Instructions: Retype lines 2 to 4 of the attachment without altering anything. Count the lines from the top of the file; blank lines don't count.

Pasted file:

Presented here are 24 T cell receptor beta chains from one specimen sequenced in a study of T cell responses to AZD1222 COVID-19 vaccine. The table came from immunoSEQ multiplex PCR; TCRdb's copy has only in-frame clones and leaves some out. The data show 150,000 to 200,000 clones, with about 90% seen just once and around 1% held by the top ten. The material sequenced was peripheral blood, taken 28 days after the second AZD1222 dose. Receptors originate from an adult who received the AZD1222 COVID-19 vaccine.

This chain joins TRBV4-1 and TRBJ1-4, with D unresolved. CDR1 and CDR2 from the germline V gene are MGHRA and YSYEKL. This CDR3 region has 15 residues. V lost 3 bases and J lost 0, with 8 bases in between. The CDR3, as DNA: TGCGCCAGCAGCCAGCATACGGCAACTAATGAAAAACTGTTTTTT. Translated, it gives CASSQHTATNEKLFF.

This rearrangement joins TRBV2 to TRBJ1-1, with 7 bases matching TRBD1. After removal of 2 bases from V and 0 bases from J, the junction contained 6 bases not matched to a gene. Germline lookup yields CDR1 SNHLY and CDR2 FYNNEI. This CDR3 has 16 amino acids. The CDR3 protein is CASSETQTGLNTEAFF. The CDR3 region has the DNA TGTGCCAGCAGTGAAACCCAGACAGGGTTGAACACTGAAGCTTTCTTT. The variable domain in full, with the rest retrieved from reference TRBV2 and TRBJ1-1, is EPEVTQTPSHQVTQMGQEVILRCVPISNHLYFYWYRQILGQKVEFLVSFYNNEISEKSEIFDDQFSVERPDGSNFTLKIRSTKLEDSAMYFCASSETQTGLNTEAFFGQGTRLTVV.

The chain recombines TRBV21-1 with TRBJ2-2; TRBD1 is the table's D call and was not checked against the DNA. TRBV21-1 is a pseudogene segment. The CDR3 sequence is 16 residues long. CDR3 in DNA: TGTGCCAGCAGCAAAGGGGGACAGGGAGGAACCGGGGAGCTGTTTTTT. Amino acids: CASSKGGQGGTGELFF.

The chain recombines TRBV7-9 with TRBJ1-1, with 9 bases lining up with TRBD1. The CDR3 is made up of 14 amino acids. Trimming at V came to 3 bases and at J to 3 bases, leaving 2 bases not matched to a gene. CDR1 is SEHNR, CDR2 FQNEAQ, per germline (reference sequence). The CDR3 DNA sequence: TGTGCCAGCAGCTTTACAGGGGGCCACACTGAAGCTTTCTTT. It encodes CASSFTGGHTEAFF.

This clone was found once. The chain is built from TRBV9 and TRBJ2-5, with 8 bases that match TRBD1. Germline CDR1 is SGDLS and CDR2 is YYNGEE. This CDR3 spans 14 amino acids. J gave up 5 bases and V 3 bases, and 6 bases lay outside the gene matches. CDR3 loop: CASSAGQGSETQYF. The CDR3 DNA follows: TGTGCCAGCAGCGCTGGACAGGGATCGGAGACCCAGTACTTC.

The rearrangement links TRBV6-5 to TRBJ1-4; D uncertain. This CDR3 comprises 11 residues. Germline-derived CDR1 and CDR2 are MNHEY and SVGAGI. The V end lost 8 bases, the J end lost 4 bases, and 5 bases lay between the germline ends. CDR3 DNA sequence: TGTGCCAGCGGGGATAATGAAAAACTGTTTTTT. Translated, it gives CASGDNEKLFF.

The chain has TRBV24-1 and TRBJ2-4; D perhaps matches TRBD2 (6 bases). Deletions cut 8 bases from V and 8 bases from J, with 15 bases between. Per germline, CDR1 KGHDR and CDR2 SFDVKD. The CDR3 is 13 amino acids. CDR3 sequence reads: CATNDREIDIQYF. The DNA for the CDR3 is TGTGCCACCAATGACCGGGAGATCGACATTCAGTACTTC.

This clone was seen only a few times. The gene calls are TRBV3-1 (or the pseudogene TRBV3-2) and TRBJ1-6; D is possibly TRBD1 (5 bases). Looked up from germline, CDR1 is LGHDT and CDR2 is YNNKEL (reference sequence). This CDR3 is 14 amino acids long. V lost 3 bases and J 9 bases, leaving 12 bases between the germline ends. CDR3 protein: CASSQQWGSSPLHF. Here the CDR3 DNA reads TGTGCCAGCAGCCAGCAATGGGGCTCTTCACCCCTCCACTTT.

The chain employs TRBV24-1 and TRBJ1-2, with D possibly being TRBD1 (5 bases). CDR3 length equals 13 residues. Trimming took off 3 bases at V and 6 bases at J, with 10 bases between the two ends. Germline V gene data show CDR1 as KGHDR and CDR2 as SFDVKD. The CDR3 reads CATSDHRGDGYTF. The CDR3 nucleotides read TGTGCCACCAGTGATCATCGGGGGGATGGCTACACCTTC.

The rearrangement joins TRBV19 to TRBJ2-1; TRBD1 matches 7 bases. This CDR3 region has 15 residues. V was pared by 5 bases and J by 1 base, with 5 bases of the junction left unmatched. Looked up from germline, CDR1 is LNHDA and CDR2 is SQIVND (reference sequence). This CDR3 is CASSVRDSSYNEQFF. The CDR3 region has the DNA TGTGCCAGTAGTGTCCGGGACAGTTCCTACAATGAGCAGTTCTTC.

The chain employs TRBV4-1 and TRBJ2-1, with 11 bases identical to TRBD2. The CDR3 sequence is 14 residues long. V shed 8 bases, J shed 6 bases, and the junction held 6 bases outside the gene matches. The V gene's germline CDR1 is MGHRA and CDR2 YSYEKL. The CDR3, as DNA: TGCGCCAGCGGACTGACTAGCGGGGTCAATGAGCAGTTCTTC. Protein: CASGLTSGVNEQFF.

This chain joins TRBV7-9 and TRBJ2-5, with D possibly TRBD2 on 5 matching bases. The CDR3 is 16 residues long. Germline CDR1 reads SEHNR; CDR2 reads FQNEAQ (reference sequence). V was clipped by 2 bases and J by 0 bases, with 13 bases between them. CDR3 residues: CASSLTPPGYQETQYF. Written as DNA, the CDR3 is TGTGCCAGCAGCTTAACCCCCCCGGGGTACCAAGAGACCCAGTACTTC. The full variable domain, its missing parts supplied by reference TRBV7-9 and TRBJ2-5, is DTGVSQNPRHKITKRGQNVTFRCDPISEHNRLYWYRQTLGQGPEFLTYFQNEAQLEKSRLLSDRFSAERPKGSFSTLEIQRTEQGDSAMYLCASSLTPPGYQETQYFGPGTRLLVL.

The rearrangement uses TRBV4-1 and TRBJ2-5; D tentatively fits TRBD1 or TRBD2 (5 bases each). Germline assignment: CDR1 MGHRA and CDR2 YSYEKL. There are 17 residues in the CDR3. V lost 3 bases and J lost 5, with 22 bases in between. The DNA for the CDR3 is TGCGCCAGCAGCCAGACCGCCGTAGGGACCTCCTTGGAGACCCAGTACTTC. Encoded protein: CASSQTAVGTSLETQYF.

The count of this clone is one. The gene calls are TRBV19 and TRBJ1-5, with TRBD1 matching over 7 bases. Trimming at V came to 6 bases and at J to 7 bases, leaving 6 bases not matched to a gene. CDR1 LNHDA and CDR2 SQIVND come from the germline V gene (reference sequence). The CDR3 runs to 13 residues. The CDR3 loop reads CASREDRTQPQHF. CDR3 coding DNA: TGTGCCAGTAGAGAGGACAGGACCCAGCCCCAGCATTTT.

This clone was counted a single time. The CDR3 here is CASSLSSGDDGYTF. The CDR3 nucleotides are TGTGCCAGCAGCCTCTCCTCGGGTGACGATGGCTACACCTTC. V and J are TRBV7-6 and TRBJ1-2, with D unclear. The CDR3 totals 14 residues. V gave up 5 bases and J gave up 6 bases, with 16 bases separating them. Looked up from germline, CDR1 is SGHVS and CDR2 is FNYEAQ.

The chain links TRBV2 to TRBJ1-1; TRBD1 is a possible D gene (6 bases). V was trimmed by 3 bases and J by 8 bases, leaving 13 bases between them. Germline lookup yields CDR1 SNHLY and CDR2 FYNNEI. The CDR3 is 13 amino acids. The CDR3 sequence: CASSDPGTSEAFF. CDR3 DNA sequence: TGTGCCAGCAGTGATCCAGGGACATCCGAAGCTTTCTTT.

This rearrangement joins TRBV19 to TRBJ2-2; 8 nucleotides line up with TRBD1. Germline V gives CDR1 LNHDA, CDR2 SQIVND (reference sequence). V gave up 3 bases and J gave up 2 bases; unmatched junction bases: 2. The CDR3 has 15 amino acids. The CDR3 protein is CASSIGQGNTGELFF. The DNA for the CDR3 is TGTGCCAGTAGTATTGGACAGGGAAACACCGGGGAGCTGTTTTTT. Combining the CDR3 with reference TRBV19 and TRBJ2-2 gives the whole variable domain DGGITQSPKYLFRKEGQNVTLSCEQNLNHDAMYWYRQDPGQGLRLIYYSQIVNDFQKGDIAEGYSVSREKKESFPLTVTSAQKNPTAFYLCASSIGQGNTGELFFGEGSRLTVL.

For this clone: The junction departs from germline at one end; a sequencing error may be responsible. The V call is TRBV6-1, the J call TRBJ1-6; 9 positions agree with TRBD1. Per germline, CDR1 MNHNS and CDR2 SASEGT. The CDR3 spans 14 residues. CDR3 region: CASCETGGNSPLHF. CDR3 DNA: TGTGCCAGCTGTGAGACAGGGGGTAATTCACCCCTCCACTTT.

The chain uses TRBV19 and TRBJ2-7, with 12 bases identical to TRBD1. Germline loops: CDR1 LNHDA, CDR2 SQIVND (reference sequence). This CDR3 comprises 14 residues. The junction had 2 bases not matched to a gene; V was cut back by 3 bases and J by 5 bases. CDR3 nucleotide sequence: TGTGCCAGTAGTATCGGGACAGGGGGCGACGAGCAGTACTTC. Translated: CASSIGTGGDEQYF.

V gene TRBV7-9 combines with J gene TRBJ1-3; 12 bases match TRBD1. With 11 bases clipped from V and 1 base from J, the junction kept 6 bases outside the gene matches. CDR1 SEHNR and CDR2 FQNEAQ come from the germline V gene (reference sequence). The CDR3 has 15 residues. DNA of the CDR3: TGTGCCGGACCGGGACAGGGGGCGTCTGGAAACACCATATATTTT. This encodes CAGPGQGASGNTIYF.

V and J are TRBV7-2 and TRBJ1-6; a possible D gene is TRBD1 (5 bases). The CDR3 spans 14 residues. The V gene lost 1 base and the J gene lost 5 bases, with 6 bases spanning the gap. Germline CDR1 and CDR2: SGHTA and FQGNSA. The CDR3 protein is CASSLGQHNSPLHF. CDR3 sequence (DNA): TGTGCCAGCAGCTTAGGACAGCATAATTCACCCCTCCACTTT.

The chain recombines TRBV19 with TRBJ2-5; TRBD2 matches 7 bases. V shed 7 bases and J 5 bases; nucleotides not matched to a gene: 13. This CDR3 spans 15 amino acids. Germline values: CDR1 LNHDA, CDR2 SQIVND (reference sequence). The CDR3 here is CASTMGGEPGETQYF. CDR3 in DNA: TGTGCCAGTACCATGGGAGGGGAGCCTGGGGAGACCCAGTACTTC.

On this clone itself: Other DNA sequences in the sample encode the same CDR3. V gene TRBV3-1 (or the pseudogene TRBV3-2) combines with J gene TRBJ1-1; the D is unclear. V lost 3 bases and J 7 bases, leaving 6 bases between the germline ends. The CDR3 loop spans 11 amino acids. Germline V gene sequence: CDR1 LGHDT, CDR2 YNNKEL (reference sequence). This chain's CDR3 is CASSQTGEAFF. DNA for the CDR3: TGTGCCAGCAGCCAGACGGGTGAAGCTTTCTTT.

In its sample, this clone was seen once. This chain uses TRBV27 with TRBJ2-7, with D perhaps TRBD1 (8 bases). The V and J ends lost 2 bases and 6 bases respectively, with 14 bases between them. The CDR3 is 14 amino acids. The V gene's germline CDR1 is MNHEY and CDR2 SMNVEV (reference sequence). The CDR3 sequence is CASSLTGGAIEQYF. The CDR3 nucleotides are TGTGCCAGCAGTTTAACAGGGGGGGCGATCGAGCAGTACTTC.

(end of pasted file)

This chain joins TRBV4-1 and TRBJ1-4, with D unresolved. CDR1 and CDR2 from the germline V gene are MGHRA and YSYEKL. This CDR3 region has 15 residues. V lost 3 bases and J lost 0, with 8 bases in between. The CDR3, as DNA: TGCGCCAGCAGCCAGCATACGGCAACTAATGAAAAACTGTTTTTT. Translated, it gives CASSQHTATNEKLFF.

This rearrangement joins TRBV2 to TRBJ1-1, with 7 bases matching TRBD1. After removal of 2 bases from V and 0 bases from J, the junction contained 6 bases not matched to a gene. Germline lookup yields CDR1 SNHLY and CDR2 FYNNEI. This CDR3 has 16 amino acids. The CDR3 protein is CASSETQTGLNTEAFF. The CDR3 region has the DNA TGTGCCAGCAGTGAAACCCAGACAGGGTTGAACACTGAAGCTTTCTTT. The variable domain in full, with the rest retrieved from reference TRBV2 and TRBJ1-1, is EPEVTQTPSHQVTQMGQEVILRCVPISNHLYFYWYRQILGQKVEFLVSFYNNEISEKSEIFDDQFSVERPDGSNFTLKIRSTKLEDSAMYFCASSETQTGLNTEAFFGQGTRLTVV.

The chain recombines TRBV21-1 with TRBJ2-2; TRBD1 is the table's D call and was not checked against the DNA. TRBV21-1 is a pseudogene segment. The CDR3 sequence is 16 residues long. CDR3 in DNA: TGTGCCAGCAGCAAAGGGGGACAGGGAGGAACCGGGGAGCTGTTTTTT. Amino acids: CASSKGGQGGTGELFF.